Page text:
Presentation on theme: "FUNGI. The Fungi kingdom was grouped with plants in the past. This was because its parts and life style often resemble plants. Fungi cannot make their."— Presentation transcript:
The Fungi kingdom was grouped with plants in the past. This was because its parts and life style often resemble plants. Fungi cannot make their own food, possess little movement and are composed of one or many cells.
Fungal Characteristics 1) Cell wall made of Chitin 2) Heterotrophs and major Decomposers 3) Body is made of Long filaments of hyphae which form a mycelium 4) Reproduce sexually and asexually –Asexually by spores –Sexually by mating of hyphae filaments
More characteristics Plant-like but without chlorophyll Feeds on living organisms - parasite Feeds on dead or decaying matter - saprophyte
Fungi phylums 1.Phylum Zygomycota (the Bread Molds) 2.Oomycota (the Water Molds) 3.Phylum Ascomycota (the Sac Fungi) 4.Phylum Basidiomycota (the Club Fungi) 5.Phylum Deuteromycota (the Fungi Imperfecti)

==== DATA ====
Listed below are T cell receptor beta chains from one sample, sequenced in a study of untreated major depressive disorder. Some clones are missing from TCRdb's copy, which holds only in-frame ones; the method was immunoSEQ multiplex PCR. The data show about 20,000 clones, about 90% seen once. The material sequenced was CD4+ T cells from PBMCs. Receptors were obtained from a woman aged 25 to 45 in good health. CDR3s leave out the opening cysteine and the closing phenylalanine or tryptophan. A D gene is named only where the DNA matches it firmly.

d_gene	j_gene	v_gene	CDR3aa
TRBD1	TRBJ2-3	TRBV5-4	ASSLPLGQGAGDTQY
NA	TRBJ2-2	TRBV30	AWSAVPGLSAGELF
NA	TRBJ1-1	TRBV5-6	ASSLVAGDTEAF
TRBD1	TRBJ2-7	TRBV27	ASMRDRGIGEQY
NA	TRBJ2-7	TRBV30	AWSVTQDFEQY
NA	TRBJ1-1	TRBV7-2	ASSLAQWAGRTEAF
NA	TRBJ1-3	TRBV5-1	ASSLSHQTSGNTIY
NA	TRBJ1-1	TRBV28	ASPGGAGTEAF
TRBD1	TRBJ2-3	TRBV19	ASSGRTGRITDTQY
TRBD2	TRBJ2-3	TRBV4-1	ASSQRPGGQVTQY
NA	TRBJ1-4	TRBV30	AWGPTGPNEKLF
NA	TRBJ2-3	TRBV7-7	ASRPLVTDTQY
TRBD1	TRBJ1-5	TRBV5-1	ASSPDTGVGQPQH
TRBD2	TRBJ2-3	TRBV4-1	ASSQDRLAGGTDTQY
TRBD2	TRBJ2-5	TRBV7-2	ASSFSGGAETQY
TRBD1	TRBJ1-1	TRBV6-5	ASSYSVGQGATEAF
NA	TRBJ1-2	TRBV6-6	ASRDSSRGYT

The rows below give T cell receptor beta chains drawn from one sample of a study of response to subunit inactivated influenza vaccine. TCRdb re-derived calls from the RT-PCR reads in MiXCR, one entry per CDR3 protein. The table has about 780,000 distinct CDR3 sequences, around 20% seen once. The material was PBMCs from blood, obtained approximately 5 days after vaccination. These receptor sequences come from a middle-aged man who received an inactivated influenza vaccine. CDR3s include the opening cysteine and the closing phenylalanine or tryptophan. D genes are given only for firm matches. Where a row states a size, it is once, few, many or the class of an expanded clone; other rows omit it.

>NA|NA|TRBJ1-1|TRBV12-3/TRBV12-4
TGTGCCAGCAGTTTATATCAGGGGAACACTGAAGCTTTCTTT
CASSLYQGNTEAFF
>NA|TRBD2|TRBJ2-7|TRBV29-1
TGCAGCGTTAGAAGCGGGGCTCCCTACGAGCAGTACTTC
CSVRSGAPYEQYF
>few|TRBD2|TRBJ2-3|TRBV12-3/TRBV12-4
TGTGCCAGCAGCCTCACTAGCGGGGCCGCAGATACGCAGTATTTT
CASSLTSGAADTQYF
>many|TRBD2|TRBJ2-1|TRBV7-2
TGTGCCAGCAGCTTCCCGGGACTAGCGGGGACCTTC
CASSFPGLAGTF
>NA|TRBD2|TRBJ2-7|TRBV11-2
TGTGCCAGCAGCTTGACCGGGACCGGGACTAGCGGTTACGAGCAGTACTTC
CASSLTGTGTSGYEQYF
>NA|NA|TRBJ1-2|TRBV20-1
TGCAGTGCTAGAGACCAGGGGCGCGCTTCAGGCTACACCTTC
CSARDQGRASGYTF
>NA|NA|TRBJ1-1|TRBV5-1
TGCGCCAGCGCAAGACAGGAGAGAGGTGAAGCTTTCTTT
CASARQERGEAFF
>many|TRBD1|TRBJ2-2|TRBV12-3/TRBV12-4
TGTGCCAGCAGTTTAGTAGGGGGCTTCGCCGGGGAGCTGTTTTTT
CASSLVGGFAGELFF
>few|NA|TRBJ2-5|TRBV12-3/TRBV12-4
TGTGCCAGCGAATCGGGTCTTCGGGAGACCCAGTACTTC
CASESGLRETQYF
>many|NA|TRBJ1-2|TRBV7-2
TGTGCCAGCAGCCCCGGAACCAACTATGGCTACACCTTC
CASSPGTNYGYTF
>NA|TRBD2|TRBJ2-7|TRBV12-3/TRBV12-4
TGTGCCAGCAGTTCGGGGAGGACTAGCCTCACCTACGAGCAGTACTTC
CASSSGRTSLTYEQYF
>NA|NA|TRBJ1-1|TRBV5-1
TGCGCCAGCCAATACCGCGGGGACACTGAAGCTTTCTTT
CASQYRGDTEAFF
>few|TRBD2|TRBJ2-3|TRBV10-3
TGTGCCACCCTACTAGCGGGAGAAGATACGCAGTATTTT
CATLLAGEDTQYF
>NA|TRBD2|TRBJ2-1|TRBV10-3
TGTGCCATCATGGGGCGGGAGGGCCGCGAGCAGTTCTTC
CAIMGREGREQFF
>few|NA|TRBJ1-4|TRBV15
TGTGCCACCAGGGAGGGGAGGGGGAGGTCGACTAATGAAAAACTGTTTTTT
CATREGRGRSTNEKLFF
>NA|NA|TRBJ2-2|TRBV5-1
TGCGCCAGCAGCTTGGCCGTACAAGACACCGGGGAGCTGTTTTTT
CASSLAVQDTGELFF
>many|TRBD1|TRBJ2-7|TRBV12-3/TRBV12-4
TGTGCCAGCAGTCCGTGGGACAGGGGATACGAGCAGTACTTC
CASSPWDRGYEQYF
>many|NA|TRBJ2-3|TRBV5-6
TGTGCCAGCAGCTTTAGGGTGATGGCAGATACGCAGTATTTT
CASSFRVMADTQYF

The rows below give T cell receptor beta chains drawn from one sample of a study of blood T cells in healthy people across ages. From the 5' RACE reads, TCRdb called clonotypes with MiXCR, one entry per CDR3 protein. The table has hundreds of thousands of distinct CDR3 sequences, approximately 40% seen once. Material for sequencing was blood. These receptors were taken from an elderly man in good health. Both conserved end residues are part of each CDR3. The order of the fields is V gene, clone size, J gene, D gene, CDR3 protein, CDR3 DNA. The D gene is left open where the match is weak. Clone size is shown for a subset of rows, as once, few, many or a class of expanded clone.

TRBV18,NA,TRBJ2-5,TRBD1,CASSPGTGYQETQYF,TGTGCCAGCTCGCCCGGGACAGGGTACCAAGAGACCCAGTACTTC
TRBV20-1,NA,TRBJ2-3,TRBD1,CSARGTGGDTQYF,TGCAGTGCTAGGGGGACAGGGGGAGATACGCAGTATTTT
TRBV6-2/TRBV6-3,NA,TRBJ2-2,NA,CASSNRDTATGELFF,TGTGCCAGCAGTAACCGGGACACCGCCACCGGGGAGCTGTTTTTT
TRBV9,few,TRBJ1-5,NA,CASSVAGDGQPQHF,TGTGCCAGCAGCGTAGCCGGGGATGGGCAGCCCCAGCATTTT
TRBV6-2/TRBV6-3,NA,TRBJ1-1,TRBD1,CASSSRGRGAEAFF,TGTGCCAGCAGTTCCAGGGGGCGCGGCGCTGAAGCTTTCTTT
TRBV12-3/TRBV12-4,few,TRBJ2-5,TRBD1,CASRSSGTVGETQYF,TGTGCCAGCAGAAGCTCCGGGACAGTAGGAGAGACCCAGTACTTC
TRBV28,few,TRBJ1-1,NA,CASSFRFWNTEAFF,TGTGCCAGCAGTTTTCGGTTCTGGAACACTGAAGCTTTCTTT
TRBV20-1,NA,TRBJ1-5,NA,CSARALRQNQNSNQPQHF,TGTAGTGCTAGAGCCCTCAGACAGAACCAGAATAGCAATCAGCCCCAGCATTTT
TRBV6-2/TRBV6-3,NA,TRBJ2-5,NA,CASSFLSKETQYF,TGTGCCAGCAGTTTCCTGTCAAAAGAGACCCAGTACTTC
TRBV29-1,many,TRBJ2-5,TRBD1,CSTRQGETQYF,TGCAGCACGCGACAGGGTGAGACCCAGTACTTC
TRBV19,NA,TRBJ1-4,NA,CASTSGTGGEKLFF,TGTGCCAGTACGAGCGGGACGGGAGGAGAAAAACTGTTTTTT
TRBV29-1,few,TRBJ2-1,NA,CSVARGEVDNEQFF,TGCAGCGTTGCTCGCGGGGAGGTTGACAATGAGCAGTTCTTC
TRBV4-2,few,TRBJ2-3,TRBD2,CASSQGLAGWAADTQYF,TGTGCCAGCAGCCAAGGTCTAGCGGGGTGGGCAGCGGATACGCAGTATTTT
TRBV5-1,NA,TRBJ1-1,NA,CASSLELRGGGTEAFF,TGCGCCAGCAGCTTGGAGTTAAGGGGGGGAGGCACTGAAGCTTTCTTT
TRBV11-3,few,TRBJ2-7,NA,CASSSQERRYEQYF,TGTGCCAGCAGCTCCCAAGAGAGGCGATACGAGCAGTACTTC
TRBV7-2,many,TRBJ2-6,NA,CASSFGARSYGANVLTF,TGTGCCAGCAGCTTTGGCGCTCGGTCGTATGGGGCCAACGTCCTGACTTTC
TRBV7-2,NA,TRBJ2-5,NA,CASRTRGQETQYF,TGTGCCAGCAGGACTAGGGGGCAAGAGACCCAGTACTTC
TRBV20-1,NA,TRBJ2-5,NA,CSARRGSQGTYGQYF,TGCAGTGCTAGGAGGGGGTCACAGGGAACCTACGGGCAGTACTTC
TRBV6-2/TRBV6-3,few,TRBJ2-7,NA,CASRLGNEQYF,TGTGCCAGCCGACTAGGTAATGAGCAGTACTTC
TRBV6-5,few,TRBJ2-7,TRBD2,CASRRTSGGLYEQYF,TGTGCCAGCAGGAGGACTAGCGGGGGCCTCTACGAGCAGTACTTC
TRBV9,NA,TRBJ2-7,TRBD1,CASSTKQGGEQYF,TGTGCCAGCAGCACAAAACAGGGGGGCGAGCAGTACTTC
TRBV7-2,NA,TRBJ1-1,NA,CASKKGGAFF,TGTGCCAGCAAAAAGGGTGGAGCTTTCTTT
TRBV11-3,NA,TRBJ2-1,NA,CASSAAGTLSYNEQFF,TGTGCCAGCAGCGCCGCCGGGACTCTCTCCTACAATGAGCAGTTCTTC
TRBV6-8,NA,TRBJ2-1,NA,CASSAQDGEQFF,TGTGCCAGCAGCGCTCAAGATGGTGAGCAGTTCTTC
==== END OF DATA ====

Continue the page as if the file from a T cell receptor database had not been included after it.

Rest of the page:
Reproduction Asexual (fission, budding and spores) Sexual (sexual spores, life cycles)
Some examples of common fungi Molds grow in warm and moist places Produces spore cases called sporangia Hyphae threadlike structures which grow into and on food - absorbs water, minerals and food. Parts of a mold
Mushrooms Club Fungi Mushrooms, puffballs, and bracket fungi. Produces spores in club- shaped structure. Some are parasitic, but most live on dead or decaying matter. Some are edible, but many others are poisonous.
Yeast Sac Fungi Spores produced in sac called a ascus. Yeast reproduce by budding Produce carbon dioxide by a process called fermentation (obtain energy).
Lichens Two organisms living closely together (fungus and algae) Mutualism (symbiotic relation) –Fungus provides home and water –Algae provides food Lichens are frequently found growing on rocks since they provide their own food
Examples of each phylum Oomycota Mildew Zygomycota Rhizopus Ascomycota Yeast Basidiomycota Mushrooms Fungi Imperfecti (Deuteromycota) Athlete’s Foot